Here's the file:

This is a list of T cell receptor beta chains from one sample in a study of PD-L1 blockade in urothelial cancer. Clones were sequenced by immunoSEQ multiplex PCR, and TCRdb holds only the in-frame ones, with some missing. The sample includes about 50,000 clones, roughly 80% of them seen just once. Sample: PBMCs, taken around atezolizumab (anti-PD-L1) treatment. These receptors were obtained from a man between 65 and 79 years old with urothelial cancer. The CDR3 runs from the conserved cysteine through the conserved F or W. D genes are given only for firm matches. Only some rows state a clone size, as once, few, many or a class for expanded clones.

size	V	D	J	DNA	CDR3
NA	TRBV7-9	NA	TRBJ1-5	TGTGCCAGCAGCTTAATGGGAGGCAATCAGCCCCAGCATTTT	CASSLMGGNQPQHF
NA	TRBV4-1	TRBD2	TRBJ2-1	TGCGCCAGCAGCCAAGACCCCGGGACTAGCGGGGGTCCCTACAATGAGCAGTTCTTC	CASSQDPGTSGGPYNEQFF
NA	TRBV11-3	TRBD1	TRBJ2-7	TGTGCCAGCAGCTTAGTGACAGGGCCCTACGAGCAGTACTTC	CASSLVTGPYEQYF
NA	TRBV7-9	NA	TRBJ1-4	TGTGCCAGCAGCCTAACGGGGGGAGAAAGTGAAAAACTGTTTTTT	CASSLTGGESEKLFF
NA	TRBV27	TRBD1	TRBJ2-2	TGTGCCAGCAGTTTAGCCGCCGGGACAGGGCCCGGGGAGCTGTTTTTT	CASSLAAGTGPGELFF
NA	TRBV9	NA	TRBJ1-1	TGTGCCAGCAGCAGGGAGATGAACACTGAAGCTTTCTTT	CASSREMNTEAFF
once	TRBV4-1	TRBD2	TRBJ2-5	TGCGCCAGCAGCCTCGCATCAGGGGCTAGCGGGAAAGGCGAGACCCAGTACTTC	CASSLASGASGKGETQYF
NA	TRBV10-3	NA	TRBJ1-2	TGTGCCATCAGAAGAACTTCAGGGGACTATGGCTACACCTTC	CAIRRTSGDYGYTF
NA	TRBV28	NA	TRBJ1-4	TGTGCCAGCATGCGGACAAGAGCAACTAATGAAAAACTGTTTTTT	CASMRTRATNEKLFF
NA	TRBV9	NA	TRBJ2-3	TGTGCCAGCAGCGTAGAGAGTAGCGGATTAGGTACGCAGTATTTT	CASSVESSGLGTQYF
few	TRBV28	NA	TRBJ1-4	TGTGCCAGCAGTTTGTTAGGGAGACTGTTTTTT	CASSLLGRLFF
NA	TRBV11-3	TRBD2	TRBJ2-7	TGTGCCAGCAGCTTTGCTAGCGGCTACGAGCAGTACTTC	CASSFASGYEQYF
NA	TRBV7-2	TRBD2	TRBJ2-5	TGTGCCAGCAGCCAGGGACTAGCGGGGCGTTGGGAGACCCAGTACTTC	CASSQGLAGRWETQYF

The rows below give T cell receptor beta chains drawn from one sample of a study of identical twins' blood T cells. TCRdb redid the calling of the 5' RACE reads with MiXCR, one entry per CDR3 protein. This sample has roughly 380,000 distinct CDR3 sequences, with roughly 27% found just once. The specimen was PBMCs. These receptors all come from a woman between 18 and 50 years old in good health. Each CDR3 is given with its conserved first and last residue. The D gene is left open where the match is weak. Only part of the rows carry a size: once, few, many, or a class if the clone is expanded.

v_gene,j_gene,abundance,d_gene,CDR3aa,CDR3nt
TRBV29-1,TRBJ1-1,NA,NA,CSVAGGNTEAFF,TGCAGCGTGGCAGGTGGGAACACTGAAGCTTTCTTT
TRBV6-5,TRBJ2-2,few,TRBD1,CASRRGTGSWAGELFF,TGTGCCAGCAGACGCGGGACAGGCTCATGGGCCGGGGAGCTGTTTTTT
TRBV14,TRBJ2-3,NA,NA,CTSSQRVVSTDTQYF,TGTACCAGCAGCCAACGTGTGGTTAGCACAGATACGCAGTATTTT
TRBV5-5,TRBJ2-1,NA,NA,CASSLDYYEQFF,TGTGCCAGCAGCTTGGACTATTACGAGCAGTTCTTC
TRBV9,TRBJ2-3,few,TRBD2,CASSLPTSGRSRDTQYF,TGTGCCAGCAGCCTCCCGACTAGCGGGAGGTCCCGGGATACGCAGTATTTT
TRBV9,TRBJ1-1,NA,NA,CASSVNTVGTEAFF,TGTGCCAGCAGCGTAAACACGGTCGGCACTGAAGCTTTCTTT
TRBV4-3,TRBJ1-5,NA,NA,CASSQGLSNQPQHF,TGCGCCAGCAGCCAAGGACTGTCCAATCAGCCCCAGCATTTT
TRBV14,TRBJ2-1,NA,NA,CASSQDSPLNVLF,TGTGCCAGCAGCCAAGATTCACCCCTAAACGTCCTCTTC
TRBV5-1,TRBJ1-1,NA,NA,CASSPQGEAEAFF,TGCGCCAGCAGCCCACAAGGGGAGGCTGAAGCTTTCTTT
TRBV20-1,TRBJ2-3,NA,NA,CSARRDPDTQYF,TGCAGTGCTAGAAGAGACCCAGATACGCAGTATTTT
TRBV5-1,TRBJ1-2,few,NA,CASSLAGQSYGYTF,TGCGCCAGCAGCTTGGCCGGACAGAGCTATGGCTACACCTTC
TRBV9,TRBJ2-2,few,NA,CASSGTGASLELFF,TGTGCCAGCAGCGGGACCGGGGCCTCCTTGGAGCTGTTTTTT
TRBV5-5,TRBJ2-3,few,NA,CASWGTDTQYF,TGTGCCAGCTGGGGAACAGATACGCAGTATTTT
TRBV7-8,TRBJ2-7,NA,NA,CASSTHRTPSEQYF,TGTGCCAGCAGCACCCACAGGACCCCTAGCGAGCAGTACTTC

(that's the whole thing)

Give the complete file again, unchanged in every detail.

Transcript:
This is a list of T cell receptor beta chains from one sample in a study of PD-L1 blockade in urothelial cancer. Clones were sequenced by immunoSEQ multiplex PCR, and TCRdb holds only the in-frame ones, with some missing. The sample includes about 50,000 clones, roughly 80% of them seen just once. Sample: PBMCs, taken around atezolizumab (anti-PD-L1) treatment. These receptors were obtained from a man between 65 and 79 years old with urothelial cancer. The CDR3 runs from the conserved cysteine through the conserved F or W. D genes are given only for firm matches. Only some rows state a clone size, as once, few, many or a class for expanded clones.

size	V	D	J	DNA	CDR3
NA	TRBV7-9	NA	TRBJ1-5	TGTGCCAGCAGCTTAATGGGAGGCAATCAGCCCCAGCATTTT	CASSLMGGNQPQHF
NA	TRBV4-1	TRBD2	TRBJ2-1	TGCGCCAGCAGCCAAGACCCCGGGACTAGCGGGGGTCCCTACAATGAGCAGTTCTTC	CASSQDPGTSGGPYNEQFF
NA	TRBV11-3	TRBD1	TRBJ2-7	TGTGCCAGCAGCTTAGTGACAGGGCCCTACGAGCAGTACTTC	CASSLVTGPYEQYF
NA	TRBV7-9	NA	TRBJ1-4	TGTGCCAGCAGCCTAACGGGGGGAGAAAGTGAAAAACTGTTTTTT	CASSLTGGESEKLFF
NA	TRBV27	TRBD1	TRBJ2-2	TGTGCCAGCAGTTTAGCCGCCGGGACAGGGCCCGGGGAGCTGTTTTTT	CASSLAAGTGPGELFF
NA	TRBV9	NA	TRBJ1-1	TGTGCCAGCAGCAGGGAGATGAACACTGAAGCTTTCTTT	CASSREMNTEAFF
once	TRBV4-1	TRBD2	TRBJ2-5	TGCGCCAGCAGCCTCGCATCAGGGGCTAGCGGGAAAGGCGAGACCCAGTACTTC	CASSLASGASGKGETQYF
NA	TRBV10-3	NA	TRBJ1-2	TGTGCCATCAGAAGAACTTCAGGGGACTATGGCTACACCTTC	CAIRRTSGDYGYTF
NA	TRBV28	NA	TRBJ1-4	TGTGCCAGCATGCGGACAAGAGCAACTAATGAAAAACTGTTTTTT	CASMRTRATNEKLFF
NA	TRBV9	NA	TRBJ2-3	TGTGCCAGCAGCGTAGAGAGTAGCGGATTAGGTACGCAGTATTTT	CASSVESSGLGTQYF
few	TRBV28	NA	TRBJ1-4	TGTGCCAGCAGTTTGTTAGGGAGACTGTTTTTT	CASSLLGRLFF
NA	TRBV11-3	TRBD2	TRBJ2-7	TGTGCCAGCAGCTTTGCTAGCGGCTACGAGCAGTACTTC	CASSFASGYEQYF
NA	TRBV7-2	TRBD2	TRBJ2-5	TGTGCCAGCAGCCAGGGACTAGCGGGGCGTTGGGAGACCCAGTACTTC	CASSQGLAGRWETQYF

The rows below give T cell receptor beta chains drawn from one sample of a study of identical twins' blood T cells. TCRdb redid the calling of the 5' RACE reads with MiXCR, one entry per CDR3 protein. This sample has roughly 380,000 distinct CDR3 sequences, with roughly 27% found just once. The specimen was PBMCs. These receptors all come from a woman between 18 and 50 years old in good health. Each CDR3 is given with its conserved first and last residue. The D gene is left open where the match is weak. Only part of the rows carry a size: once, few, many, or a class if the clone is expanded.

v_gene,j_gene,abundance,d_gene,CDR3aa,CDR3nt
TRBV29-1,TRBJ1-1,NA,NA,CSVAGGNTEAFF,TGCAGCGTGGCAGGTGGGAACACTGAAGCTTTCTTT
TRBV6-5,TRBJ2-2,few,TRBD1,CASRRGTGSWAGELFF,TGTGCCAGCAGACGCGGGACAGGCTCATGGGCCGGGGAGCTGTTTTTT
TRBV14,TRBJ2-3,NA,NA,CTSSQRVVSTDTQYF,TGTACCAGCAGCCAACGTGTGGTTAGCACAGATACGCAGTATTTT
TRBV5-5,TRBJ2-1,NA,NA,CASSLDYYEQFF,TGTGCCAGCAGCTTGGACTATTACGAGCAGTTCTTC
TRBV9,TRBJ2-3,few,TRBD2,CASSLPTSGRSRDTQYF,TGTGCCAGCAGCCTCCCGACTAGCGGGAGGTCCCGGGATACGCAGTATTTT
TRBV9,TRBJ1-1,NA,NA,CASSVNTVGTEAFF,TGTGCCAGCAGCGTAAACACGGTCGGCACTGAAGCTTTCTTT
TRBV4-3,TRBJ1-5,NA,NA,CASSQGLSNQPQHF,TGCGCCAGCAGCCAAGGACTGTCCAATCAGCCCCAGCATTTT
TRBV14,TRBJ2-1,NA,NA,CASSQDSPLNVLF,TGTGCCAGCAGCCAAGATTCACCCCTAAACGTCCTCTTC
TRBV5-1,TRBJ1-1,NA,NA,CASSPQGEAEAFF,TGCGCCAGCAGCCCACAAGGGGAGGCTGAAGCTTTCTTT
TRBV20-1,TRBJ2-3,NA,NA,CSARRDPDTQYF,TGCAGTGCTAGAAGAGACCCAGATACGCAGTATTTT
TRBV5-1,TRBJ1-2,few,NA,CASSLAGQSYGYTF,TGCGCCAGCAGCTTGGCCGGACAGAGCTATGGCTACACCTTC
TRBV9,TRBJ2-2,few,NA,CASSGTGASLELFF,TGTGCCAGCAGCGGGACCGGGGCCTCCTTGGAGCTGTTTTTT
TRBV5-5,TRBJ2-3,few,NA,CASWGTDTQYF,TGTGCCAGCTGGGGAACAGATACGCAGTATTTT
TRBV7-8,TRBJ2-7,NA,NA,CASSTHRTPSEQYF,TGTGCCAGCAGCACCCACAGGACCCCTAGCGAGCAGTACTTC